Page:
He's already got three degrees and 20 patents to his name, but Robert Mostello felt like something was missing: an English literature degree.
While some people can't wait for school to be over, the same can't be said for Robert Mostello.
At age 79, this grandfather from Somerville, New Jersey has just started his first year studying at Rutgers University. And while he's already got three chemical engineering degrees to his name, this time around, he's focusing on English literature.
“To go back to school and capture some of that rich education that’s available in English literature, English history, the language, the use of the language," Mostello told InsideEdition.com. "I feel it would make me a better person and would enrich my value to anybody else."
In his younger days, Mostello, who goes by "Bob," achieved three chemical engineering degrees: a BA from New Jersey Institute of Technology and his master's and doctorate from Stevens Institute of Technology in Hoboken. He married, had four daughters and went on to work as a chemical engineer for more than 50 years, earning 20 patents in the industrial gas industry.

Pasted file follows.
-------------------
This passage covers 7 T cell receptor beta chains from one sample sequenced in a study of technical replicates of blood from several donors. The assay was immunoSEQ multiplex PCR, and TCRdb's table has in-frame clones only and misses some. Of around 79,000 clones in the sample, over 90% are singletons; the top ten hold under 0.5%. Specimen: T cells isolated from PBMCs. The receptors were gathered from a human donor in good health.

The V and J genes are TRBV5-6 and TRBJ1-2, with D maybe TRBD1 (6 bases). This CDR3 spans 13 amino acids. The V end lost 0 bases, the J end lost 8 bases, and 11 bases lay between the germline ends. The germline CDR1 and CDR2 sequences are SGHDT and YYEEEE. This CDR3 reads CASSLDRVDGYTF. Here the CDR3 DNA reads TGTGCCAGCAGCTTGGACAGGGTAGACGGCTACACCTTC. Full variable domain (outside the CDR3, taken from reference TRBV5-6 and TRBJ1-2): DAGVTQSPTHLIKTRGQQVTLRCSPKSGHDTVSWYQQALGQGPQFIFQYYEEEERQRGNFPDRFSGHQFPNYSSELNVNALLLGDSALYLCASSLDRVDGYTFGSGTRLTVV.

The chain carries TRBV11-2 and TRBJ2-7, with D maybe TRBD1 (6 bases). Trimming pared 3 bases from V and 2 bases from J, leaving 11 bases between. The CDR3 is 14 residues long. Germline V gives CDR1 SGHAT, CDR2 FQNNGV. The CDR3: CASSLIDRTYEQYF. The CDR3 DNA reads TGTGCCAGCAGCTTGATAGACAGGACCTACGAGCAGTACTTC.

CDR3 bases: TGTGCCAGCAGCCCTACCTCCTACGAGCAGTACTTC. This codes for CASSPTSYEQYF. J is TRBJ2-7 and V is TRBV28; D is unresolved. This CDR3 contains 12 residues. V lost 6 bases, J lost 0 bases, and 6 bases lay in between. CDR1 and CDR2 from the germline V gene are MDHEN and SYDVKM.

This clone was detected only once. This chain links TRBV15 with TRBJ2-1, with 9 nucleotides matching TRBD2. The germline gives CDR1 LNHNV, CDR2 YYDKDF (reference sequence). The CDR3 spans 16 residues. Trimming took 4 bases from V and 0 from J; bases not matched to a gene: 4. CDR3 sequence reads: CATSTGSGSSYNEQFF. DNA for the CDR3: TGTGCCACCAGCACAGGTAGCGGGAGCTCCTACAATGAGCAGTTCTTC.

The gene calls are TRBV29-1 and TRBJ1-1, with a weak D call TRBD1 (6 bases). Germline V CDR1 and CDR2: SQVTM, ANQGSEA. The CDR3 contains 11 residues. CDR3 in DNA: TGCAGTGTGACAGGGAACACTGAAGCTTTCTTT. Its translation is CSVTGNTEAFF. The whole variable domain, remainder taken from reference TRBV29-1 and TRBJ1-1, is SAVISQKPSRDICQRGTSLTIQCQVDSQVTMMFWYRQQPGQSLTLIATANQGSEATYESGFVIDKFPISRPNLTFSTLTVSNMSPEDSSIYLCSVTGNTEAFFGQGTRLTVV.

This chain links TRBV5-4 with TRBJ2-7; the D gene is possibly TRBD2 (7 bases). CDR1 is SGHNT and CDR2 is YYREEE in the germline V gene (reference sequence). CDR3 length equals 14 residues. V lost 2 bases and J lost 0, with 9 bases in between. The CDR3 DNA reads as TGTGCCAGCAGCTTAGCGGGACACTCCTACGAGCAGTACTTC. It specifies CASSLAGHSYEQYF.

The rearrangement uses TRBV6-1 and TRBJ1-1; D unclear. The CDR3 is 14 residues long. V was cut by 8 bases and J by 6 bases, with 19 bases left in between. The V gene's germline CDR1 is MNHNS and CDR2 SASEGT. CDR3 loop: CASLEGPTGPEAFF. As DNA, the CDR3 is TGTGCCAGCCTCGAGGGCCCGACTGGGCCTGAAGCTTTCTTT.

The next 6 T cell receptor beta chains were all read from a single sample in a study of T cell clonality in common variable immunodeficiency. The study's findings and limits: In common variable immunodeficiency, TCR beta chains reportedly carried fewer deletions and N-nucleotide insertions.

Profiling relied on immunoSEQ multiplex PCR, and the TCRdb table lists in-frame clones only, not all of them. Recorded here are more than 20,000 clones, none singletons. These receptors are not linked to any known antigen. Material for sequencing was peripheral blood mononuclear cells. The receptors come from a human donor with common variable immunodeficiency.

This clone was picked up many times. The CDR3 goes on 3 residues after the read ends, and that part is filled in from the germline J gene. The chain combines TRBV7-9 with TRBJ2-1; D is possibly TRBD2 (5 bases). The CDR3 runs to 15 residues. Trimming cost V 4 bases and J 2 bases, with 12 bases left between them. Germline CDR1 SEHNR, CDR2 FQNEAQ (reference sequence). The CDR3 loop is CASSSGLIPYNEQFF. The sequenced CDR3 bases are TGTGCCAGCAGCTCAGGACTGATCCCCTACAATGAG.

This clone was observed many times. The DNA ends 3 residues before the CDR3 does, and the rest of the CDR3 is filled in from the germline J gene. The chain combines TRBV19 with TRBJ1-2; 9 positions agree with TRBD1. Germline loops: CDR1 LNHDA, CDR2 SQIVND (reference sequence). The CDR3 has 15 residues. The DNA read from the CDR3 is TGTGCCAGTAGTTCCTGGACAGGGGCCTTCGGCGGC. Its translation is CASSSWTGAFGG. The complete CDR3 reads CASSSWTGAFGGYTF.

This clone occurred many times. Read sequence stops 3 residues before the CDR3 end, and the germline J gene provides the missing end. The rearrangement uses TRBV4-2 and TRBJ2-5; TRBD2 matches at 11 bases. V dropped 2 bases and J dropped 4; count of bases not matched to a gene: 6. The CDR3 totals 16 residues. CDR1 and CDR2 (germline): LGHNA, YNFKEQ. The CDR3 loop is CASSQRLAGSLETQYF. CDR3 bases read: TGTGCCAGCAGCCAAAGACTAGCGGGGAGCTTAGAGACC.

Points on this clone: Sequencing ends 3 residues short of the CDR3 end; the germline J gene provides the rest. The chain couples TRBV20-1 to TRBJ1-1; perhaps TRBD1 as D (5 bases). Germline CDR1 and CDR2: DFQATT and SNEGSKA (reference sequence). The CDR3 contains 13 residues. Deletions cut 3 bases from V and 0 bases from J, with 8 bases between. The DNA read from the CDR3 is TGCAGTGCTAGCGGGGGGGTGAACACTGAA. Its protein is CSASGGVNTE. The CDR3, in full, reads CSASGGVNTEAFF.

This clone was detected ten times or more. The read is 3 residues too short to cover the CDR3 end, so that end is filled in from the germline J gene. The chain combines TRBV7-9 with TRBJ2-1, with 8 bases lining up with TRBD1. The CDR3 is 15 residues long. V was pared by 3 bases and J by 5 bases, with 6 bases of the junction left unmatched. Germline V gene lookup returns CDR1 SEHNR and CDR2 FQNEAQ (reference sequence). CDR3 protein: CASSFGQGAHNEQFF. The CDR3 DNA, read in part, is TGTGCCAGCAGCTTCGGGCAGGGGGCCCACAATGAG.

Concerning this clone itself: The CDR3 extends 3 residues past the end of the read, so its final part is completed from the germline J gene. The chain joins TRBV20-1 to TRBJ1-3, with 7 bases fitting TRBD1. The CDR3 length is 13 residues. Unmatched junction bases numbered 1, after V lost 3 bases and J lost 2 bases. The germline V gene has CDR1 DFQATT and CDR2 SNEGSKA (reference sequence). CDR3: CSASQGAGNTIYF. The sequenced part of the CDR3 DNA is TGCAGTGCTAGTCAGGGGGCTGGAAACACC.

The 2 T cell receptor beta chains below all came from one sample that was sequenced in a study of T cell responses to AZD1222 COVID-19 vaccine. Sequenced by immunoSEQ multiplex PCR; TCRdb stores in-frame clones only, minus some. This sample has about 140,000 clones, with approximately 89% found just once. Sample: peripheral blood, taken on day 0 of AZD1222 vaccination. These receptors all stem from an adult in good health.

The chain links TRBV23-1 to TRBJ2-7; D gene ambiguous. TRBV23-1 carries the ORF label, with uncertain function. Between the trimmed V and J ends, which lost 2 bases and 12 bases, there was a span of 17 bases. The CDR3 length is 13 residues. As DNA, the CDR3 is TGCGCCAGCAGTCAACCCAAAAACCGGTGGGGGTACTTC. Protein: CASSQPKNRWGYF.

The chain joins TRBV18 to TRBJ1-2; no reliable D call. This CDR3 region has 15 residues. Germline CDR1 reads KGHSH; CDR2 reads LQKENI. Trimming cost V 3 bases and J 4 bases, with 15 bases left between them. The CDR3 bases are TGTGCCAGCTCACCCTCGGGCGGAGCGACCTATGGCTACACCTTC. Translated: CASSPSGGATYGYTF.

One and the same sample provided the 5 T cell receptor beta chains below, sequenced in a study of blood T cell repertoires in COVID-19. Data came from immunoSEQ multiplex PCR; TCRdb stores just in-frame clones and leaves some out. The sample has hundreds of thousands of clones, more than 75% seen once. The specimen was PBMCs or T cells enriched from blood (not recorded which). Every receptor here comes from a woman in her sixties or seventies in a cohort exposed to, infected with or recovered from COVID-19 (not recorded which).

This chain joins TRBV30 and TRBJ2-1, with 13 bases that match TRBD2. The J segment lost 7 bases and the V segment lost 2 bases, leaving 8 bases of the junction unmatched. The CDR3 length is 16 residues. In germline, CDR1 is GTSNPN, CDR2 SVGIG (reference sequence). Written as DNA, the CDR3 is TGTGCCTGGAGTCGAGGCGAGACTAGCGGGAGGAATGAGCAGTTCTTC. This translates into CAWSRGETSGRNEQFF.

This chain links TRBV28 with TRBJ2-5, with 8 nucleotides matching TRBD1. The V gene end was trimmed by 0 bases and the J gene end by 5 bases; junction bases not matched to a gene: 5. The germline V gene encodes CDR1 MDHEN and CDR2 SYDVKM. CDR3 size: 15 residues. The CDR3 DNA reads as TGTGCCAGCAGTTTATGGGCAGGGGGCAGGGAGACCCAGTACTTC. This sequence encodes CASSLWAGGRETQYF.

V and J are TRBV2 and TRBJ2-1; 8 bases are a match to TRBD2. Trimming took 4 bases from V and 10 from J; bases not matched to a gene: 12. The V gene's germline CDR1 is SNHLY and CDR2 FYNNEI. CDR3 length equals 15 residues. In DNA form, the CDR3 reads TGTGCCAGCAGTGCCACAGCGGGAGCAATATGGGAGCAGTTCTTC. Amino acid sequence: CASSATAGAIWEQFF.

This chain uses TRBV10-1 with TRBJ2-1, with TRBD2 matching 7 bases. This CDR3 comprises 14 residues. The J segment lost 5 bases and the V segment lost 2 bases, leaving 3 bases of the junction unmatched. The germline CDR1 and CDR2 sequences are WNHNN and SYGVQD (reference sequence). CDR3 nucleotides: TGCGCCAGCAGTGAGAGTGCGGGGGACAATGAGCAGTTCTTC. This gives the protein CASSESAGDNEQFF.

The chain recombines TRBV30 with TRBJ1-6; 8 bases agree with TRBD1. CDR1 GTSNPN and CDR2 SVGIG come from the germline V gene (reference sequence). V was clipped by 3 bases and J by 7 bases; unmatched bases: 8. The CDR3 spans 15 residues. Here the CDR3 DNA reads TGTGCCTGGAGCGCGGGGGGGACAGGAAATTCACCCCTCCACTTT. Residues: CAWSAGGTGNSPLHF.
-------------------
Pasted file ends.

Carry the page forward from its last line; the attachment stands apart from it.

Despite his success, he still felt something significant was missing from his education: "humanities."
He's now taking two classes: "Twentieth Century Women Writers" and "Principles of Literary Theory," where he is reading "Pride and Prejudice" and "Mrs. Dalloway." And despite his age, he fits in just fine with his teenage classmates.
“They do know I’m quite a bit older — I’m like old enough to be their grandpa, that’s for sure. But I’m pleased with the intelligence of the students and with how polite they are,” Mostello said.
Not only does he attend Rutgers as a part-time student, he also works as principle engineering associate at AMCS Corporation in Bedminster.
Despite fulfilling his dream to head back to the classroom, he still has many more. Among them, he'd like to write an eight-page article in the New York Times about technical education and education in the humanities, such as English literature.
“Of course, the New York Times doesn’t know that yet,” Mostello laughed.
He is a perfect illustration that anything is possible at any time in life.
“I am getting older," he said. "I’ll be four square this year and one consolation is that Robert Redford and I are getting older together."